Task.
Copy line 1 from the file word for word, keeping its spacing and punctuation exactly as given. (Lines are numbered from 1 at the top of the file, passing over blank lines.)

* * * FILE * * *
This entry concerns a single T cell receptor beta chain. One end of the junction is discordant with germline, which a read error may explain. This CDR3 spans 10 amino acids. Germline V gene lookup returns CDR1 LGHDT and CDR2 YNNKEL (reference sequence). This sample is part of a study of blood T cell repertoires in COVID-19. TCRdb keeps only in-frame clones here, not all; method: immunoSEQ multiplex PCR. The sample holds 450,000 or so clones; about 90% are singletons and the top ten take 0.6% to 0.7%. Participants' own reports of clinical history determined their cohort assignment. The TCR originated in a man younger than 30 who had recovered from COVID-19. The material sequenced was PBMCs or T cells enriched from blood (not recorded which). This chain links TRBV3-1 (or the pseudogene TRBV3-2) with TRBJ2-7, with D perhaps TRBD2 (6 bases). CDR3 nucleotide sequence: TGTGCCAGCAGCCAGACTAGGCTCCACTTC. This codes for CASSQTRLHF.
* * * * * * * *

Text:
This entry concerns a single T cell receptor beta chain. One end of the junction is discordant with germline, which a read error may explain. This CDR3 spans 10 amino acids. Germline V gene lookup returns CDR1 LGHDT and CDR2 YNNKEL (reference sequence). This sample is part of a study of blood T cell repertoires in COVID-19. TCRdb keeps only in-frame clones here, not all; method: immunoSEQ multiplex PCR. The sample holds 450,000 or so clones; about 90% are singletons and the top ten take 0.6% to 0.7%. Participants' own reports of clinical history determined their cohort assignment. The TCR originated in a man younger than 30 who had recovered from COVID-19. The material sequenced was PBMCs or T cells enriched from blood (not recorded which). This chain links TRBV3-1 (or the pseudogene TRBV3-2) with TRBJ2-7, with D perhaps TRBD2 (6 bases). CDR3 nucleotide sequence: TGTGCCAGCAGCCAGACTAGGCTCCACTTC. This codes for CASSQTRLHF.